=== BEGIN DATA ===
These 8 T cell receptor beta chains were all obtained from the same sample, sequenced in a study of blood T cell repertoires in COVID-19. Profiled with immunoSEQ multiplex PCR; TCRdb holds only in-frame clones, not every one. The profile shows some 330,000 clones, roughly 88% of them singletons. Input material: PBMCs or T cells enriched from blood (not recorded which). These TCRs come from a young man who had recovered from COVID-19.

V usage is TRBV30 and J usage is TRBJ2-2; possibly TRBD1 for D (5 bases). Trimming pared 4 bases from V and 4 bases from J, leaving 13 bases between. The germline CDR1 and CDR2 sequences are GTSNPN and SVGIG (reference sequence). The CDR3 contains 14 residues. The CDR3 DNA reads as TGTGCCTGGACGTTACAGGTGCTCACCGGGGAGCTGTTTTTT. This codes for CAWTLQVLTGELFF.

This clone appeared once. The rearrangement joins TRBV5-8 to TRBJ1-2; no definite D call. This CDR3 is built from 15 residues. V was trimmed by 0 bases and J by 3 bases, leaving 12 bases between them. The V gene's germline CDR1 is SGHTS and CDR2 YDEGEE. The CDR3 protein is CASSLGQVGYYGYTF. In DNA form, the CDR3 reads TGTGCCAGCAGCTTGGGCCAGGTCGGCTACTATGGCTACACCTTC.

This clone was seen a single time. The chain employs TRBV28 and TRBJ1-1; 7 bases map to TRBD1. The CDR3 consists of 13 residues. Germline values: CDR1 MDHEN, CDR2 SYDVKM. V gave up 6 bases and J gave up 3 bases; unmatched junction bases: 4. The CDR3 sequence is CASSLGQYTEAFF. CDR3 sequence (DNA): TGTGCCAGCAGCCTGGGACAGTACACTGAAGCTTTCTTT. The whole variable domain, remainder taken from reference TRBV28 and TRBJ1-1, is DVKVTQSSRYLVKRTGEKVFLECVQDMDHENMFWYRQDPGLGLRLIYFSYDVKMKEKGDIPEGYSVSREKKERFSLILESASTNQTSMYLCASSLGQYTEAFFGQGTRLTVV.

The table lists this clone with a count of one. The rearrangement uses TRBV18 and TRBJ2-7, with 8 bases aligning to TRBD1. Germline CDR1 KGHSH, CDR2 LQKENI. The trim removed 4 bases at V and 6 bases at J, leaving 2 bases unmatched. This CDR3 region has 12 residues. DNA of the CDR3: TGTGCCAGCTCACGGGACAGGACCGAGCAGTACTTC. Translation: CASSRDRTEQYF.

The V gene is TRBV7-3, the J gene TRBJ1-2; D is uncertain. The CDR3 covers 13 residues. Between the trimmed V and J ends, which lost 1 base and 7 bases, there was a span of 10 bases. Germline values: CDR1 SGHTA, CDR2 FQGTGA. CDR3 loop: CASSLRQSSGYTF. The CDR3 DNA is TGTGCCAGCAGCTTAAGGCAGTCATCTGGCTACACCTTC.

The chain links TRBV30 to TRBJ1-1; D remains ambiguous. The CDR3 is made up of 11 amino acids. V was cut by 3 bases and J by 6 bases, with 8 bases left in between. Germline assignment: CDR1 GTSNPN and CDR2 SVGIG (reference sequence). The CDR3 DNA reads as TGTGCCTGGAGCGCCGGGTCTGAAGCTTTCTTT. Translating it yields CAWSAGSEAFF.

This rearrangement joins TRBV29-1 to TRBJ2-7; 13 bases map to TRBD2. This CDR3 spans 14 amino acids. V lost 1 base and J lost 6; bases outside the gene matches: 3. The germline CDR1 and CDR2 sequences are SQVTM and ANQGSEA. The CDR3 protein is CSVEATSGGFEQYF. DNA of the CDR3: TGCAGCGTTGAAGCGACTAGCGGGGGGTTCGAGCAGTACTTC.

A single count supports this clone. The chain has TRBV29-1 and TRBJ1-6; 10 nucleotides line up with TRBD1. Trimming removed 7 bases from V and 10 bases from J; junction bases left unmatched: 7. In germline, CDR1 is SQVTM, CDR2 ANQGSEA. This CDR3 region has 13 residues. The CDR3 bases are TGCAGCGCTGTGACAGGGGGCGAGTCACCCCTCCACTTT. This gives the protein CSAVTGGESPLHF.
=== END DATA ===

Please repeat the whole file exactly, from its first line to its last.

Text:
These 8 T cell receptor beta chains were all obtained from the same sample, sequenced in a study of blood T cell repertoires in COVID-19. Profiled with immunoSEQ multiplex PCR; TCRdb holds only in-frame clones, not every one. The profile shows some 330,000 clones, roughly 88% of them singletons. Input material: PBMCs or T cells enriched from blood (not recorded which). These TCRs come from a young man who had recovered from COVID-19.

V usage is TRBV30 and J usage is TRBJ2-2; possibly TRBD1 for D (5 bases). Trimming pared 4 bases from V and 4 bases from J, leaving 13 bases between. The germline CDR1 and CDR2 sequences are GTSNPN and SVGIG (reference sequence). The CDR3 contains 14 residues. The CDR3 DNA reads as TGTGCCTGGACGTTACAGGTGCTCACCGGGGAGCTGTTTTTT. This codes for CAWTLQVLTGELFF.

This clone appeared once. The rearrangement joins TRBV5-8 to TRBJ1-2; no definite D call. This CDR3 is built from 15 residues. V was trimmed by 0 bases and J by 3 bases, leaving 12 bases between them. The V gene's germline CDR1 is SGHTS and CDR2 YDEGEE. The CDR3 protein is CASSLGQVGYYGYTF. In DNA form, the CDR3 reads TGTGCCAGCAGCTTGGGCCAGGTCGGCTACTATGGCTACACCTTC.

This clone was seen a single time. The chain employs TRBV28 and TRBJ1-1; 7 bases map to TRBD1. The CDR3 consists of 13 residues. Germline values: CDR1 MDHEN, CDR2 SYDVKM. V gave up 6 bases and J gave up 3 bases; unmatched junction bases: 4. The CDR3 sequence is CASSLGQYTEAFF. CDR3 sequence (DNA): TGTGCCAGCAGCCTGGGACAGTACACTGAAGCTTTCTTT. The whole variable domain, remainder taken from reference TRBV28 and TRBJ1-1, is DVKVTQSSRYLVKRTGEKVFLECVQDMDHENMFWYRQDPGLGLRLIYFSYDVKMKEKGDIPEGYSVSREKKERFSLILESASTNQTSMYLCASSLGQYTEAFFGQGTRLTVV.

The table lists this clone with a count of one. The rearrangement uses TRBV18 and TRBJ2-7, with 8 bases aligning to TRBD1. Germline CDR1 KGHSH, CDR2 LQKENI. The trim removed 4 bases at V and 6 bases at J, leaving 2 bases unmatched. This CDR3 region has 12 residues. DNA of the CDR3: TGTGCCAGCTCACGGGACAGGACCGAGCAGTACTTC. Translation: CASSRDRTEQYF.

The V gene is TRBV7-3, the J gene TRBJ1-2; D is uncertain. The CDR3 covers 13 residues. Between the trimmed V and J ends, which lost 1 base and 7 bases, there was a span of 10 bases. Germline values: CDR1 SGHTA, CDR2 FQGTGA. CDR3 loop: CASSLRQSSGYTF. The CDR3 DNA is TGTGCCAGCAGCTTAAGGCAGTCATCTGGCTACACCTTC.

The chain links TRBV30 to TRBJ1-1; D remains ambiguous. The CDR3 is made up of 11 amino acids. V was cut by 3 bases and J by 6 bases, with 8 bases left in between. Germline assignment: CDR1 GTSNPN and CDR2 SVGIG (reference sequence). The CDR3 DNA reads as TGTGCCTGGAGCGCCGGGTCTGAAGCTTTCTTT. Translating it yields CAWSAGSEAFF.

This rearrangement joins TRBV29-1 to TRBJ2-7; 13 bases map to TRBD2. This CDR3 spans 14 amino acids. V lost 1 base and J lost 6; bases outside the gene matches: 3. The germline CDR1 and CDR2 sequences are SQVTM and ANQGSEA. The CDR3 protein is CSVEATSGGFEQYF. DNA of the CDR3: TGCAGCGTTGAAGCGACTAGCGGGGGGTTCGAGCAGTACTTC.

A single count supports this clone. The chain has TRBV29-1 and TRBJ1-6; 10 nucleotides line up with TRBD1. Trimming removed 7 bases from V and 10 bases from J; junction bases left unmatched: 7. In germline, CDR1 is SQVTM, CDR2 ANQGSEA. This CDR3 region has 13 residues. The CDR3 bases are TGCAGCGCTGTGACAGGGGGCGAGTCACCCCTCCACTTT. This gives the protein CSAVTGGESPLHF.